The City of Greensboro Central Fire Station was constructed as part of a city-wide renaissance known as Greater Greensboro in which the city grew in population and expanded civic services. Paralleling the strong national economy of the Roaring Twenties, Greensboro grew to become the third largest city in the state.
The Greater Greensboro initiative began in 1923, when the city won permission from the state legislature to expand its territory through annexation and increase its population from 25,000 to 40,000. With this expansion came a new city charter and the need to build new schools, improve transportation, utilities, parks and playgrounds. Included in this era of growth was a new city zoning ordinance, a new health department, and the city’s first full-time paid fire department.
The Central Fire Station was constructed in 1926 a block north of its smaller predecessor. The new structure was designed by Greensboro architect Charles C. Hartmann – a prolific architect credited with high profile projects such as the Dudley Memorial Building at North Carolina A&T, the Jefferson Standard Life Insurance Building, the F.W. Woolworth Building (now the International Civil Rights Museum), and both Dudley and Grimsley High Schools.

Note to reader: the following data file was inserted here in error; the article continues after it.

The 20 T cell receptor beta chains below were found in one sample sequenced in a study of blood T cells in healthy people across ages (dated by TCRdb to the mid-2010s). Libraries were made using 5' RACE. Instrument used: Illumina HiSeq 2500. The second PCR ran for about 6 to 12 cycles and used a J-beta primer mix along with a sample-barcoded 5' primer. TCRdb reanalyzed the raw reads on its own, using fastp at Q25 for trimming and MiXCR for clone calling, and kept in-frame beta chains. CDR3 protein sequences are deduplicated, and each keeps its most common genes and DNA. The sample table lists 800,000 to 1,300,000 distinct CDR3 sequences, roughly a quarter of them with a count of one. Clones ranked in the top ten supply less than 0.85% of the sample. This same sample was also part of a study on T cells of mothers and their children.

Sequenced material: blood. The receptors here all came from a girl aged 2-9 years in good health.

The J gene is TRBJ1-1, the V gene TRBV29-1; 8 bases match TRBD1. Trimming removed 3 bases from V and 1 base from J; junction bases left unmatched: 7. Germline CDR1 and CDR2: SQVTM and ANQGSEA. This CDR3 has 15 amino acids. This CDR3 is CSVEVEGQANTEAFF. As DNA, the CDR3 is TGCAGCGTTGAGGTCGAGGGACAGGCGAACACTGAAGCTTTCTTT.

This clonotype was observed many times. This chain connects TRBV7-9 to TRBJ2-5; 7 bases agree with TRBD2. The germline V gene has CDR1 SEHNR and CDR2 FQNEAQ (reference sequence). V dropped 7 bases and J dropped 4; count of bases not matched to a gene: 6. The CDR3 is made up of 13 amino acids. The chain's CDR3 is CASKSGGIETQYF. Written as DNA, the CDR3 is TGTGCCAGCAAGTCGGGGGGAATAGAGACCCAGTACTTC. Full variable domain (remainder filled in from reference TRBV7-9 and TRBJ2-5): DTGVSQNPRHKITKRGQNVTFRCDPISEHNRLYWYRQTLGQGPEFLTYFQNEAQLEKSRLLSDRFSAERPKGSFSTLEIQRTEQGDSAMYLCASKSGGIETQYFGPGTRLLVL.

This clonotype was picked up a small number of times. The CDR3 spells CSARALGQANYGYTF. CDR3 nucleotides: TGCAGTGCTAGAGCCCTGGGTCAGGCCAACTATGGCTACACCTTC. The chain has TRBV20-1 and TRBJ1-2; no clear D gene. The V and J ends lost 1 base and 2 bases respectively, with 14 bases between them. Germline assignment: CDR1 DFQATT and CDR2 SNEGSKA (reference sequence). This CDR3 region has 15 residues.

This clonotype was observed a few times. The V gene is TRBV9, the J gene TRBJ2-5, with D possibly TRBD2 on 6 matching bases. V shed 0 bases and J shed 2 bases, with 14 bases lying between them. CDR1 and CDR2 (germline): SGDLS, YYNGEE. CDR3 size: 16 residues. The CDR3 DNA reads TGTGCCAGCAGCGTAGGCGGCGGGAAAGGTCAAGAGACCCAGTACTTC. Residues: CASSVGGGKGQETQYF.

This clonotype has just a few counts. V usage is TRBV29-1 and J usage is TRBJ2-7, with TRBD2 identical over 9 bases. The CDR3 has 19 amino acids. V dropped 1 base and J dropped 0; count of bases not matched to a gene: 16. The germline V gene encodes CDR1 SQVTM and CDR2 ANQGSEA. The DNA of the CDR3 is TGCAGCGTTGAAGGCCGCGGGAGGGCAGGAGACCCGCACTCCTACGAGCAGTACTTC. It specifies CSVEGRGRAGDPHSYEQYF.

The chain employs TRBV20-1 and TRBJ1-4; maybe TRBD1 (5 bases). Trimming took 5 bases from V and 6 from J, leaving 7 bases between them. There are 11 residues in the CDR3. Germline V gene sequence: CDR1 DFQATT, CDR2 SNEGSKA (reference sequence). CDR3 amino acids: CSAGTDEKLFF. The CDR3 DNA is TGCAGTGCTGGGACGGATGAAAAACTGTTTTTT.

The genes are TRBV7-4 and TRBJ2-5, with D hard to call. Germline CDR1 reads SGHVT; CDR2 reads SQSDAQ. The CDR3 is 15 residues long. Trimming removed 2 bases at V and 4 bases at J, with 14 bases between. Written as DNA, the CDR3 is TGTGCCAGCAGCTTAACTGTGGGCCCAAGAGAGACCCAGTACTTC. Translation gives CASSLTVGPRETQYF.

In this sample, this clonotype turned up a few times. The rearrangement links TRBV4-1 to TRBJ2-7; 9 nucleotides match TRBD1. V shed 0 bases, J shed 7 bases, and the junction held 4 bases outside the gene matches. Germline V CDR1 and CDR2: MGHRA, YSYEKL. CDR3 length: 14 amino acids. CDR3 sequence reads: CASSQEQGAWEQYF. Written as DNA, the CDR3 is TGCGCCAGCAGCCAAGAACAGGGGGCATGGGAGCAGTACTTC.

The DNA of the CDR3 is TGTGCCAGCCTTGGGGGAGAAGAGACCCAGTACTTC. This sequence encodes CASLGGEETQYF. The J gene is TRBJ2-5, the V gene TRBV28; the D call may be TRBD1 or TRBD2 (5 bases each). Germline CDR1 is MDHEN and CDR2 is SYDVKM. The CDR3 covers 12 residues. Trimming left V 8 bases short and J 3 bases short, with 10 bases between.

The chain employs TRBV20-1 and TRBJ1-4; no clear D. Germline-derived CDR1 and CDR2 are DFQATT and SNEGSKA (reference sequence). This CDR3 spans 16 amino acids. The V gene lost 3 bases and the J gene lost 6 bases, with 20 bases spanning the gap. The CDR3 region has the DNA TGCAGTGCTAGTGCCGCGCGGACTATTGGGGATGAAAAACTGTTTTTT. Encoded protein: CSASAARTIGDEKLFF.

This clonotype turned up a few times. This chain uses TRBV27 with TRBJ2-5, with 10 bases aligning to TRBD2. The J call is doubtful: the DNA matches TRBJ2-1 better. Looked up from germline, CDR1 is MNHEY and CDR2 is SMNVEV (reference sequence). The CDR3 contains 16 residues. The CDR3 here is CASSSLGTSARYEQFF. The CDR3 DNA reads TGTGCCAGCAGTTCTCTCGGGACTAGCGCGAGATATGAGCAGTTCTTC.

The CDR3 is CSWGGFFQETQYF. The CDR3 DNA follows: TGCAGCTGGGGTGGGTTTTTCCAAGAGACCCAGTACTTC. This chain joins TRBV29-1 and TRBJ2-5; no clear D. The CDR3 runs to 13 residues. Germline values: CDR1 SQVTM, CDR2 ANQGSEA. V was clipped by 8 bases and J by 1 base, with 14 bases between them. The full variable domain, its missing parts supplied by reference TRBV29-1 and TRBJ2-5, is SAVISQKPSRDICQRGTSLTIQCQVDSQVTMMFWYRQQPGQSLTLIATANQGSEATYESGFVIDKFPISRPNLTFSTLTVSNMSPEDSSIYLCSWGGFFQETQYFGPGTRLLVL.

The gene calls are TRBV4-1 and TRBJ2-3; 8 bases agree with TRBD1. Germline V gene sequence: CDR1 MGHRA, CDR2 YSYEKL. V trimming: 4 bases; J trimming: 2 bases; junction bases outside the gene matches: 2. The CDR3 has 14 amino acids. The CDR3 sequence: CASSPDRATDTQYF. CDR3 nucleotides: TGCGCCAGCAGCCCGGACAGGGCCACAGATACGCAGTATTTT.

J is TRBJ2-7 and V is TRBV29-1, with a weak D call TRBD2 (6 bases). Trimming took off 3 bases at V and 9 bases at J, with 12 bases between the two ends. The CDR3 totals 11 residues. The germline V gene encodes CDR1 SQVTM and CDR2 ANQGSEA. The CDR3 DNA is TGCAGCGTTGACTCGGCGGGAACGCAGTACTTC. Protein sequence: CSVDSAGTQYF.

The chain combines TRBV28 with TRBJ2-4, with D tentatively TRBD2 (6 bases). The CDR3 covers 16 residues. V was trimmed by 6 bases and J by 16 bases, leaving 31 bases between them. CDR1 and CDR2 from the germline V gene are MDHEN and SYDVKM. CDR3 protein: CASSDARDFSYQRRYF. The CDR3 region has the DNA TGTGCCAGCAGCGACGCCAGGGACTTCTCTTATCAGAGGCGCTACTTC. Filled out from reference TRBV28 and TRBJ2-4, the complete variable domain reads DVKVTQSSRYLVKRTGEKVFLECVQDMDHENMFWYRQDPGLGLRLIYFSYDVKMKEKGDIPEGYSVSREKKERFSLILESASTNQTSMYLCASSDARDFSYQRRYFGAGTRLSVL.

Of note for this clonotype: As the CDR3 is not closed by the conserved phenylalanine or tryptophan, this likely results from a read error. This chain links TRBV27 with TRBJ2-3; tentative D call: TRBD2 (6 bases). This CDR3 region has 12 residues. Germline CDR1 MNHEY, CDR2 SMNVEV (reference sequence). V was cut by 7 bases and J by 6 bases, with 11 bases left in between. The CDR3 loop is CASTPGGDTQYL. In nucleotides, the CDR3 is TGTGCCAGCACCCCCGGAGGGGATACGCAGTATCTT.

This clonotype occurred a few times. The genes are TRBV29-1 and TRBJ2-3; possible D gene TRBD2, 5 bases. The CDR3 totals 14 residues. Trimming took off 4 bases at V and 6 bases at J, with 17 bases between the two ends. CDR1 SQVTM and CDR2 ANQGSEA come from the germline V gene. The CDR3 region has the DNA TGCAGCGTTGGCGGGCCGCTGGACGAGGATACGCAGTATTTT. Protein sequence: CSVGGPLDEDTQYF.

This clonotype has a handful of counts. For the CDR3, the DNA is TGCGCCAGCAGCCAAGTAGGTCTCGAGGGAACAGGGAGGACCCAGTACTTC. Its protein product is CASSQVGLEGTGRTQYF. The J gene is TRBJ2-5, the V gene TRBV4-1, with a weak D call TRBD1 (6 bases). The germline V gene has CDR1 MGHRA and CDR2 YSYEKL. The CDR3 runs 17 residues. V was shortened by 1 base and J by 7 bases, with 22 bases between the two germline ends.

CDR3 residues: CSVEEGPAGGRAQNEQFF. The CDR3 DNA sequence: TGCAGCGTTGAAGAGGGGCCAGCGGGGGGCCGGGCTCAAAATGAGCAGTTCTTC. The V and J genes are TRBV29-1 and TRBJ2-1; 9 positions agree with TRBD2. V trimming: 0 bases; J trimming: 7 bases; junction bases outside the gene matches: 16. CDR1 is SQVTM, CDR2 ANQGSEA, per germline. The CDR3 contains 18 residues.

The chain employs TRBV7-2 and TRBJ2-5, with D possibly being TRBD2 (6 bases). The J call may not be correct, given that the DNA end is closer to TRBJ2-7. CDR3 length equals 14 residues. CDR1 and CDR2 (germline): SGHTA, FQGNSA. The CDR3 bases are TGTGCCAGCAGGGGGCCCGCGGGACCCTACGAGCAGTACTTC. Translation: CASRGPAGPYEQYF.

Hartmann designed the station using an Italian Renaissance architectural motif that interpreted the six fire-engine bays into wide classical arches supported by robust engaged Ionic columns. The columns are constructed of terra cotta and are colored and textured to resemble Mount Airy granite. They form an engaging and human scales streetscape for pedestrians walking along North Greene Street.
The Central Station was closed in 1980 and its future was in doubt until the building’s grand facade was incorporated into the construction of a large hotel in the mid-1980s. The interior of the station was adaptively reused as an interesting restaurant and live music space known as Central Station. At this time, the space is vacant, but the rhythm of the wide arched entries and robust columns remain great examples of art in architecture in center city.
Written by Benjamin Briggs
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